Jakarta-based Bukalapak began trading on the Indonesian Stock Exchange on Friday after raising about $1.5 billion.
That’s the largest on record for that exchange, according to data provided by Dealogic. Indonesian telecom giant PT Telekomunikasi, also known as Telkom, raised nearly $1.7 billion in 1995, though that was in a multi-listing split across exchanges in Indonesia, the United States and the United Kingdom.
Bukalapak is Indonesia’s first tech unicorn, or privately held billion-dollar company, to make its market debut.
It priced its shares at 850 rupiah (about $0.06). Shares shot up nearly 25% in its first trading session, signaling red-hot investor appetite.
Silva Halim of Mandiri Sekuritas, one of the underwriters of the deal, said that the offering was already “8.7 times oversubscribed, with orders coming from almost 100,000 investors.”
Bukalapak is now planning to exercise an over-allotment option for retail investors.
“We would like to express our deepest gratitude for the tremendous support Bukalapak has received,” Rachmat Kaimuddin, the company’s president director, said in a statement.
Bukalapak was founded in 2010 by three college friends, Achmad Zaky, Fajrin Rasyid and Nugroho Herucahyono. The Jakarta-based firm made its name by teaming up with Indonesian “warungs” — local mom-and-pop shops — to help customers order things online.
Making a splash
This has been a banner year for fundraising for startups in Southeast Asia, according to Venugopal Garre, a managing director at Bernstein who focuses on South and Southeast Asian tech.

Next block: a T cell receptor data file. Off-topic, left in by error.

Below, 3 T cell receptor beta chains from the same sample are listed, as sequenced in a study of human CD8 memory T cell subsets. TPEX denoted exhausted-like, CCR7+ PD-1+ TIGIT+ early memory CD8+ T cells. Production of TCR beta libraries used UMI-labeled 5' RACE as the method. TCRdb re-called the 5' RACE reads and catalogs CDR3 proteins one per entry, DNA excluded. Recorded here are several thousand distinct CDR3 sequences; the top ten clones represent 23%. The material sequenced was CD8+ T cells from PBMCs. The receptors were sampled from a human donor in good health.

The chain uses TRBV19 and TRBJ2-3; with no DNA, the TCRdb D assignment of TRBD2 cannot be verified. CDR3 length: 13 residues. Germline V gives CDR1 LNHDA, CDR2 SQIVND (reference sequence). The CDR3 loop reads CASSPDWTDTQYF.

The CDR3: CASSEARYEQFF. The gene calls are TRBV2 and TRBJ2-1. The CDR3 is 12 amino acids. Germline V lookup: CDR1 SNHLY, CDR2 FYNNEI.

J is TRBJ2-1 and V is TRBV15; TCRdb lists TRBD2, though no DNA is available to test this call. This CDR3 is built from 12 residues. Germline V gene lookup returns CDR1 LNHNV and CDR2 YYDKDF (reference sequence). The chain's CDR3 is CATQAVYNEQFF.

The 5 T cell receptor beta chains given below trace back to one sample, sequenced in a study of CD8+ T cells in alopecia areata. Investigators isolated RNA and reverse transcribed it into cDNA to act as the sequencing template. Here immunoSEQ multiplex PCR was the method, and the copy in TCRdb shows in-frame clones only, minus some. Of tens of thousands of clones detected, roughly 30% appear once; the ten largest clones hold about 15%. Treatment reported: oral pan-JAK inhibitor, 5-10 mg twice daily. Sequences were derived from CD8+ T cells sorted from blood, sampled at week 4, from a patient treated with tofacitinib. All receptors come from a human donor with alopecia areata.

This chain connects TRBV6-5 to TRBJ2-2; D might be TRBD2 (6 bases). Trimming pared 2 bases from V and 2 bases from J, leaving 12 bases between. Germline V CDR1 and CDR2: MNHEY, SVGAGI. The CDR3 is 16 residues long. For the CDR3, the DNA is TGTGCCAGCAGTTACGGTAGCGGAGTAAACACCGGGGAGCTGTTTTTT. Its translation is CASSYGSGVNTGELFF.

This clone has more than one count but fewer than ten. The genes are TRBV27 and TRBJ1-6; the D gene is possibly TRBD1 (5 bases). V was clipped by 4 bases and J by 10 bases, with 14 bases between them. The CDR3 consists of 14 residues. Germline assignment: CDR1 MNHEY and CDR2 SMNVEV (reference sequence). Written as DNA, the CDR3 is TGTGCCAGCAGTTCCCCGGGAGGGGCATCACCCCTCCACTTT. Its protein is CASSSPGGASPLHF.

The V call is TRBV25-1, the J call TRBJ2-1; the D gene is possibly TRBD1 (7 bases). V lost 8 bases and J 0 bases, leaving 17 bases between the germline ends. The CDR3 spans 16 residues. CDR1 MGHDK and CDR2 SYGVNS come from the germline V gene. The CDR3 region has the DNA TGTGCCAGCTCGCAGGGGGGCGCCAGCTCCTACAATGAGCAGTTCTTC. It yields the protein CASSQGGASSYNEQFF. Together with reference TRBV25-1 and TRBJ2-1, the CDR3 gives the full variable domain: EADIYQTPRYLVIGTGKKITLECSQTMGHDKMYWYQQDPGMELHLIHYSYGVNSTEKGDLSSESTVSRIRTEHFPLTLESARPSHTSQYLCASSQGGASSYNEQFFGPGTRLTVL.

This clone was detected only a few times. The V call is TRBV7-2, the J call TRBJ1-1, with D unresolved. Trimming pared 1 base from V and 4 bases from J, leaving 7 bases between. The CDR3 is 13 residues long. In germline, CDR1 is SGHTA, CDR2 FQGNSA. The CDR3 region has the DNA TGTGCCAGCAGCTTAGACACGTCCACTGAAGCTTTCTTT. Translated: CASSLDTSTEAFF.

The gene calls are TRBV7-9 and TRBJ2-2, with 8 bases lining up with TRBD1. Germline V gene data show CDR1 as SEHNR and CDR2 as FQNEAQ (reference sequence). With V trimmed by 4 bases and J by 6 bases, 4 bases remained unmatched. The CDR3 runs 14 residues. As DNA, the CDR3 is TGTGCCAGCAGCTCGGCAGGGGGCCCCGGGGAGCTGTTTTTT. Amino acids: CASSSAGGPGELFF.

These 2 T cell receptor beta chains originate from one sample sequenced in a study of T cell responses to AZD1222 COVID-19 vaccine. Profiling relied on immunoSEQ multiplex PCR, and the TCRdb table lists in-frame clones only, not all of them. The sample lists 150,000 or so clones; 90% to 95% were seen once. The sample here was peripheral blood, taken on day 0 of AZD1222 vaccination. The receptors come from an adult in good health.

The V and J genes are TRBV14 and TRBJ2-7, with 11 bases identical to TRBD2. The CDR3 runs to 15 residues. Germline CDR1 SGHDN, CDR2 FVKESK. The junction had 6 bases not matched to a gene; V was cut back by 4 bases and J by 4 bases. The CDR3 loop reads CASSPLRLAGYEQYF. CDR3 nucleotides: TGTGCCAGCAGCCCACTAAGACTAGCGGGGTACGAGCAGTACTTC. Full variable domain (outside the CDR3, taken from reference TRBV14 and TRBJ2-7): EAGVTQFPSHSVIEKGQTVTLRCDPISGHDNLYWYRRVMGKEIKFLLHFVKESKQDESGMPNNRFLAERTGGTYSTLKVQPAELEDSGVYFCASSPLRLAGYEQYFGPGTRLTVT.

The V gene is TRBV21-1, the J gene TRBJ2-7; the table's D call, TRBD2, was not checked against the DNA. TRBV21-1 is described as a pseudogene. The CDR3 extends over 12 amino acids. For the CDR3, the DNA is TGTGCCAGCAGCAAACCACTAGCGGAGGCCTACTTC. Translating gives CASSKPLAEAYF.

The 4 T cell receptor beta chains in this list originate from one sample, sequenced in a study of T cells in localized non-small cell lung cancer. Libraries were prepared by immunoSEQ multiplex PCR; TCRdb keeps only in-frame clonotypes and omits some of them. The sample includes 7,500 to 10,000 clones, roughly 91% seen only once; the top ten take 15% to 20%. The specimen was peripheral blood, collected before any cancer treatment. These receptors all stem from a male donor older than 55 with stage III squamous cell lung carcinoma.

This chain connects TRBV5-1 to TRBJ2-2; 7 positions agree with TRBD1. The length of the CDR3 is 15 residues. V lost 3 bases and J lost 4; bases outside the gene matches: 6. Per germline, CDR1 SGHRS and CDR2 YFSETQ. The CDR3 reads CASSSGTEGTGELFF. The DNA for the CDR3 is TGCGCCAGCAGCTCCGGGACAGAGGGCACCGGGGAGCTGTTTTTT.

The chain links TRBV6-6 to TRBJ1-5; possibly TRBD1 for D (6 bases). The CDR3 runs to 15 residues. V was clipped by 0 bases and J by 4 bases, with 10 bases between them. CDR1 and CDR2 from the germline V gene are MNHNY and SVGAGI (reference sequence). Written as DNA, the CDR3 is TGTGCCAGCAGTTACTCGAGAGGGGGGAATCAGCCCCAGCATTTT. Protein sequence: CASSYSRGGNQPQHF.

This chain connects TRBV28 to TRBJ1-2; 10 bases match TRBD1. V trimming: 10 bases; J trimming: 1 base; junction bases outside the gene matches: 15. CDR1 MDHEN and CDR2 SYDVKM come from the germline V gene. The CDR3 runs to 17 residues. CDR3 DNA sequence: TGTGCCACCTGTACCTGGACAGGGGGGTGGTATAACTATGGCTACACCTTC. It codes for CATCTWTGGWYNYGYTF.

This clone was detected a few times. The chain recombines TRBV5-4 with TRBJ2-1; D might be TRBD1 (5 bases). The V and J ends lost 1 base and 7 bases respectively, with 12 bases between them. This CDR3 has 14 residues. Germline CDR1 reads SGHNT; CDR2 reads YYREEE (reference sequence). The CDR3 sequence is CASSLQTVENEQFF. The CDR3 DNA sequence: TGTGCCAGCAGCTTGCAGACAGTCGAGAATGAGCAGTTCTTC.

“This is, I think, driven by two main things. One is the fact that liquidity is very rampant locally,” he said, noting that the coronavirus pandemic had played a role in boosting investors’ cash flow.
That success has been convincing for investors eyeing the region’s e-commerce market, according to Garre.
The analyst said that many investors had neglected opportunities in Southeast Asia in previous years, as growth there was often seen as in the “early stages” and “attention was largely toward China and the United States.”
Garre believes the parade of public offerings could help usher in a wave of new listings in both regions. He dismissed critics who have expressed concerns of a potential bubble, predicting that the spotlight would likely create more funding opportunities for startups in each market.
“This is just the beginning,” he said.